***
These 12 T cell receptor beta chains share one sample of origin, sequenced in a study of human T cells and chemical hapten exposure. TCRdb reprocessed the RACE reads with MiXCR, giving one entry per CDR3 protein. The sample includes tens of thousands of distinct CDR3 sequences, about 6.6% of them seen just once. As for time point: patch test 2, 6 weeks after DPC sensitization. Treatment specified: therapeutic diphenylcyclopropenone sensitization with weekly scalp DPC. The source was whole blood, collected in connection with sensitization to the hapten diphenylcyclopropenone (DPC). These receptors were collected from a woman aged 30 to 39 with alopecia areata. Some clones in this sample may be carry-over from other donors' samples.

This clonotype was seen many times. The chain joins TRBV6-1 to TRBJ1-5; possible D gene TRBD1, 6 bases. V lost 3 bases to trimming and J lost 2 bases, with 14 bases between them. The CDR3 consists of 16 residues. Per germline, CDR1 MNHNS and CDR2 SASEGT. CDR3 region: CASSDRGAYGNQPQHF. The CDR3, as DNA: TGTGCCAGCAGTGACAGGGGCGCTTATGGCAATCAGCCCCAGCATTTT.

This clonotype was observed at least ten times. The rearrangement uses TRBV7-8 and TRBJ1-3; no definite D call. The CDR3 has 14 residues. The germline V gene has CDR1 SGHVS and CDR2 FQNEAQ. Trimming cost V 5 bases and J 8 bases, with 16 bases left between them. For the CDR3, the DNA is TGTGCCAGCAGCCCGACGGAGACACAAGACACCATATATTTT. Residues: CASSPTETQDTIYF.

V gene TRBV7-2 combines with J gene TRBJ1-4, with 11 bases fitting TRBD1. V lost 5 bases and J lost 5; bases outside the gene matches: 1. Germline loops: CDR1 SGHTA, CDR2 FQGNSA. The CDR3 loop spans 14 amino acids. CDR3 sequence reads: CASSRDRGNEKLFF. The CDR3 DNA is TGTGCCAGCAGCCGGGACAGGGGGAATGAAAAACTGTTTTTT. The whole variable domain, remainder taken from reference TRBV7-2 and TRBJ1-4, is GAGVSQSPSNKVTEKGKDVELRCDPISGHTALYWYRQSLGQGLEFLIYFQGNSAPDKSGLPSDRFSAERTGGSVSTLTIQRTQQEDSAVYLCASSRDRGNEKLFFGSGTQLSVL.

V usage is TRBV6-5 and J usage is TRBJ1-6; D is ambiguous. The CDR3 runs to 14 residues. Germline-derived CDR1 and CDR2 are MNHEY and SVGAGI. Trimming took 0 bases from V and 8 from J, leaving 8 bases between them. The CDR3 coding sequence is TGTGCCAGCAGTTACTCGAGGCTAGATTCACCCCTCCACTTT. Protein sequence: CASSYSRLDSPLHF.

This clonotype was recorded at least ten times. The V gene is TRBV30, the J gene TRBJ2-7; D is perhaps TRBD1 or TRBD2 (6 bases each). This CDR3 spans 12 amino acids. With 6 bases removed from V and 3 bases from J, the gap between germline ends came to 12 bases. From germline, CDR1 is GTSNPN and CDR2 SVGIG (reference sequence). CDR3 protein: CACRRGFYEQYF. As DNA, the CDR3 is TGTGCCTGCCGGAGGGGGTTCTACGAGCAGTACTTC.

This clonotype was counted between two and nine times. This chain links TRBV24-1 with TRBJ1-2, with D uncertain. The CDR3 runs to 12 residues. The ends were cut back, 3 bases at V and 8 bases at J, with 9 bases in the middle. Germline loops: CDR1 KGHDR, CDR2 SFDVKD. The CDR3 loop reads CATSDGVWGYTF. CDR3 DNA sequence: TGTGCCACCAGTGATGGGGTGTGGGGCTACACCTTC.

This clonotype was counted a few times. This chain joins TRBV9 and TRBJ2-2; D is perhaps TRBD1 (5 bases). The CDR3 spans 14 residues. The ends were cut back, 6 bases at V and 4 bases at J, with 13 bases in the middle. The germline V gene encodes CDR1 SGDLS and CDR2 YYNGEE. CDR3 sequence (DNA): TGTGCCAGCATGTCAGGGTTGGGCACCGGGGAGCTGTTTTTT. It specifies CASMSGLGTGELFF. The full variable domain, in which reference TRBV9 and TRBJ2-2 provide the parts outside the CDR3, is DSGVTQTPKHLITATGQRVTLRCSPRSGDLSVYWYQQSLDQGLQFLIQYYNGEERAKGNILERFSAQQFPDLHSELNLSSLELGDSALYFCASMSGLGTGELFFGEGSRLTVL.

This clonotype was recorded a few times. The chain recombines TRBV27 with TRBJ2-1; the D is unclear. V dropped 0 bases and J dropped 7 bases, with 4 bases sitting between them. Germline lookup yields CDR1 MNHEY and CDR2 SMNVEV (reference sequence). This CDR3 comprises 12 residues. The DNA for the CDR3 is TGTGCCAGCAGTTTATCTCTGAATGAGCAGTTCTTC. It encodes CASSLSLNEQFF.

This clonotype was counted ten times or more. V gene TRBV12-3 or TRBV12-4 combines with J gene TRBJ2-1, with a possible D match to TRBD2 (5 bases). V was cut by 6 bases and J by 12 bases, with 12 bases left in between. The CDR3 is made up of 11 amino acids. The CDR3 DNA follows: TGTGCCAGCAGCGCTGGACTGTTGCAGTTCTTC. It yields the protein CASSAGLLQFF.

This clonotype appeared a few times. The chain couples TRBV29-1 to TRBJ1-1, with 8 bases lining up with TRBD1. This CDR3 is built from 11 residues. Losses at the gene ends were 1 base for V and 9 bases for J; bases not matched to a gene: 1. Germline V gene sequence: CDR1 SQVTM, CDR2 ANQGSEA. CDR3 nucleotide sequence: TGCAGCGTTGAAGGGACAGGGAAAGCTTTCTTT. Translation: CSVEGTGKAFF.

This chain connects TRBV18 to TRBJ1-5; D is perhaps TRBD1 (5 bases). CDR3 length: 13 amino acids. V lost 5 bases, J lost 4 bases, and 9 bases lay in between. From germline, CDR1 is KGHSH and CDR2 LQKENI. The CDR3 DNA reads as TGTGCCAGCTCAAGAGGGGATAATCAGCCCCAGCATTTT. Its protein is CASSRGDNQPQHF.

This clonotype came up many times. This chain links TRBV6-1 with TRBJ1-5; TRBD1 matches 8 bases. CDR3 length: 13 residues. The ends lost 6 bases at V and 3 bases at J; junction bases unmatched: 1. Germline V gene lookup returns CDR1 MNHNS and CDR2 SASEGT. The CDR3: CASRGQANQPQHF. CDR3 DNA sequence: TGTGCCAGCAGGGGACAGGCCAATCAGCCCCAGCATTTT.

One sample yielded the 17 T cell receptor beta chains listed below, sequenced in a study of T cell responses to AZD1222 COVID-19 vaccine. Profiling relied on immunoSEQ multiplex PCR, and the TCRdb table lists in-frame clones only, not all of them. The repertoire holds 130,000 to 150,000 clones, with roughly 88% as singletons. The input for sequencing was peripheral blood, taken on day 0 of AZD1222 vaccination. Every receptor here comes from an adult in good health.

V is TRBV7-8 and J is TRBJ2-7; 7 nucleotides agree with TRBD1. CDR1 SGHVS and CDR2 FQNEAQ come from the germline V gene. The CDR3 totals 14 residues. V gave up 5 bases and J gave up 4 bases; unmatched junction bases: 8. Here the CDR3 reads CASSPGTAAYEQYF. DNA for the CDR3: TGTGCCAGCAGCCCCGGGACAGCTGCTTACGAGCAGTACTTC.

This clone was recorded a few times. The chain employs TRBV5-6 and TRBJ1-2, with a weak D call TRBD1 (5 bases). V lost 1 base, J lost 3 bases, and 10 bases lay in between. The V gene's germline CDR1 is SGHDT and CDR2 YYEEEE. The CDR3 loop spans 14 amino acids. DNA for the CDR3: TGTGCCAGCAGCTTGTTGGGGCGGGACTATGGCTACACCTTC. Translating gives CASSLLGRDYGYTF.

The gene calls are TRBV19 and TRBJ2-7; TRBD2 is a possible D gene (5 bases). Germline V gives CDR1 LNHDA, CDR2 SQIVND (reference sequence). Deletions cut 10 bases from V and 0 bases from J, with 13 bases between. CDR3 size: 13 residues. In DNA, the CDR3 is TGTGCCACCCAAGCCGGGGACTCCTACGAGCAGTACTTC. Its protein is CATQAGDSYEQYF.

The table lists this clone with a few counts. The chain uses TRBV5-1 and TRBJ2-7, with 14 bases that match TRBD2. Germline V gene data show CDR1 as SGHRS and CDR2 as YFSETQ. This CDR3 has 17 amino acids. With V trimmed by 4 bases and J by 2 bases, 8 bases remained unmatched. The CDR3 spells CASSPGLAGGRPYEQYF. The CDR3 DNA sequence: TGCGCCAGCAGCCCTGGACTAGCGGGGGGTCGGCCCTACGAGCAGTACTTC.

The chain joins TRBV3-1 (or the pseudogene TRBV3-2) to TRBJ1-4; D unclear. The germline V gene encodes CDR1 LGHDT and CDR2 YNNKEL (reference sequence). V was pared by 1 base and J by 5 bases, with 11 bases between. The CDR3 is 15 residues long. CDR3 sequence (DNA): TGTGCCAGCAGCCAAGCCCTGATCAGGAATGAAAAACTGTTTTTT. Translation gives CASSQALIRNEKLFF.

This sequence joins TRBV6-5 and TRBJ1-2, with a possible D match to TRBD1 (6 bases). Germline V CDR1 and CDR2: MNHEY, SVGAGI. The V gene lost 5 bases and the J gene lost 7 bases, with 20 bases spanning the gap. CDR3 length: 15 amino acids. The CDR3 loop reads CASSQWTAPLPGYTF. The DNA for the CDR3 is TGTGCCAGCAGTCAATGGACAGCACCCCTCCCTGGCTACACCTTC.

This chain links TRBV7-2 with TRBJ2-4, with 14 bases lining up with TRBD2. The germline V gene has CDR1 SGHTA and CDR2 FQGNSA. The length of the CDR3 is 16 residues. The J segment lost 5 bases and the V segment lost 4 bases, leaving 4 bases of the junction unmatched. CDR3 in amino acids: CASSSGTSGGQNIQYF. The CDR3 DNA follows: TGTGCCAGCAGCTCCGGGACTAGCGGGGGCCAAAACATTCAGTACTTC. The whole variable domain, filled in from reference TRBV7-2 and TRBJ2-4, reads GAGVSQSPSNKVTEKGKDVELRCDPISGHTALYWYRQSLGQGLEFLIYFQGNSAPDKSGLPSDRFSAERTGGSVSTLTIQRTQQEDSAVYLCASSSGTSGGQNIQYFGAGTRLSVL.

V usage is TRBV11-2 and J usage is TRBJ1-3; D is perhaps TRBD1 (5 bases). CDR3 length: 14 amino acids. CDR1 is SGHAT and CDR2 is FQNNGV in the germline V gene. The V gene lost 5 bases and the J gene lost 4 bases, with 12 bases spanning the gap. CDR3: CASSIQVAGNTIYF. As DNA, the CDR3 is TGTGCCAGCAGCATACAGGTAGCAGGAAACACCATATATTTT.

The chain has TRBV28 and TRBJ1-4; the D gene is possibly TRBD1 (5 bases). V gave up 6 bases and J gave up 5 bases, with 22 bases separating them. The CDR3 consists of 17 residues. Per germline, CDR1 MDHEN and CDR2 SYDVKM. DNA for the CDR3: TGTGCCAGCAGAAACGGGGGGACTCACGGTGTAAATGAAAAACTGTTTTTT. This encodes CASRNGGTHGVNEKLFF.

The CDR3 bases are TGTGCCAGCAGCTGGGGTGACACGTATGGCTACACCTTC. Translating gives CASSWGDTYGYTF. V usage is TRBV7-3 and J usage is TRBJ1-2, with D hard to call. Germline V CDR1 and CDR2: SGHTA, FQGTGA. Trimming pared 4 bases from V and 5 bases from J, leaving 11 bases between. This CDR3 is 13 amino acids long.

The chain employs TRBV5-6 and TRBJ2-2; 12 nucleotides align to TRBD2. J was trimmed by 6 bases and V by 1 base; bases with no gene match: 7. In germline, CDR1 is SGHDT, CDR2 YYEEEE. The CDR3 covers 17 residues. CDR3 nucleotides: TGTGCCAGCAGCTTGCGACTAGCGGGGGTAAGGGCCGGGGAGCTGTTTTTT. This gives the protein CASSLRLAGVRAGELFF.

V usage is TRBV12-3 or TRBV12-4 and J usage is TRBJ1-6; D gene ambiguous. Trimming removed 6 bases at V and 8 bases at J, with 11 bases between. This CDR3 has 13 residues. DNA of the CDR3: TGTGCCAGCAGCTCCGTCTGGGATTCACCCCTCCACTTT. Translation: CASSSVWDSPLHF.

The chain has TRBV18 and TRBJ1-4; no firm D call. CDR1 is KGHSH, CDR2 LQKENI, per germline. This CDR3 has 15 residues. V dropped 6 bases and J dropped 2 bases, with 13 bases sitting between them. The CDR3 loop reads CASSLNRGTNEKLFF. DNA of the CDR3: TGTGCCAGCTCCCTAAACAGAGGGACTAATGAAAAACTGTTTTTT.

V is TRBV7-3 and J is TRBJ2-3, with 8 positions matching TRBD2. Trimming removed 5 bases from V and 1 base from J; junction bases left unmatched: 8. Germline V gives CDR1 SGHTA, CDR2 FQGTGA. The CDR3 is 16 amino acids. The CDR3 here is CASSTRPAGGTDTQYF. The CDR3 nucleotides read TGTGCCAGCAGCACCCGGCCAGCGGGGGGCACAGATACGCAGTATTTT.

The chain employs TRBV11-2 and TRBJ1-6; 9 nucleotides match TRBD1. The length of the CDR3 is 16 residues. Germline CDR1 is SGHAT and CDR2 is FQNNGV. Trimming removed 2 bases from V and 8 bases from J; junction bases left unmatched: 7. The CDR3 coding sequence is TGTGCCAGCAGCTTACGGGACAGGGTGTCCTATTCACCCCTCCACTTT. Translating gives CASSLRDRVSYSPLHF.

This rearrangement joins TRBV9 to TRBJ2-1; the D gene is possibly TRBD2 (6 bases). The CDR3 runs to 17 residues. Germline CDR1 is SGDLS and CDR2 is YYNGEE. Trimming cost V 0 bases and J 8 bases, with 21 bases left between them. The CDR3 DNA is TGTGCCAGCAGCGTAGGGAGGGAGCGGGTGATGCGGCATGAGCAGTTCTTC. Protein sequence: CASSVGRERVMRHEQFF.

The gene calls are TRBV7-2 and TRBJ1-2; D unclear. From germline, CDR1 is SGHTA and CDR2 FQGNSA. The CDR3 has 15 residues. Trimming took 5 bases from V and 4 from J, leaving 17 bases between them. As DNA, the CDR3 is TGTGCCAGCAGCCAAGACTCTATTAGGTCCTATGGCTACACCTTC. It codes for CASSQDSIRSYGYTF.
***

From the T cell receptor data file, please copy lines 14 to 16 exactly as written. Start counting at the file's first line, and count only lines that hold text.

One sample yielded the 17 T cell receptor beta chains listed below, sequenced in a study of T cell responses to AZD1222 COVID-19 vaccine. Profiling relied on immunoSEQ multiplex PCR, and the TCRdb table lists in-frame clones only, not all of them. The repertoire holds 130,000 to 150,000 clones, with roughly 88% as singletons. The input for sequencing was peripheral blood, taken on day 0 of AZD1222 vaccination. Every receptor here comes from an adult in good health.

V is TRBV7-8 and J is TRBJ2-7; 7 nucleotides agree with TRBD1. CDR1 SGHVS and CDR2 FQNEAQ come from the germline V gene. The CDR3 totals 14 residues. V gave up 5 bases and J gave up 4 bases; unmatched junction bases: 8. Here the CDR3 reads CASSPGTAAYEQYF. DNA for the CDR3: TGTGCCAGCAGCCCCGGGACAGCTGCTTACGAGCAGTACTTC.

This clone was recorded a few times. The chain employs TRBV5-6 and TRBJ1-2, with a weak D call TRBD1 (5 bases). V lost 1 base, J lost 3 bases, and 10 bases lay in between. The V gene's germline CDR1 is SGHDT and CDR2 YYEEEE. The CDR3 loop spans 14 amino acids. DNA for the CDR3: TGTGCCAGCAGCTTGTTGGGGCGGGACTATGGCTACACCTTC. Translating gives CASSLLGRDYGYTF.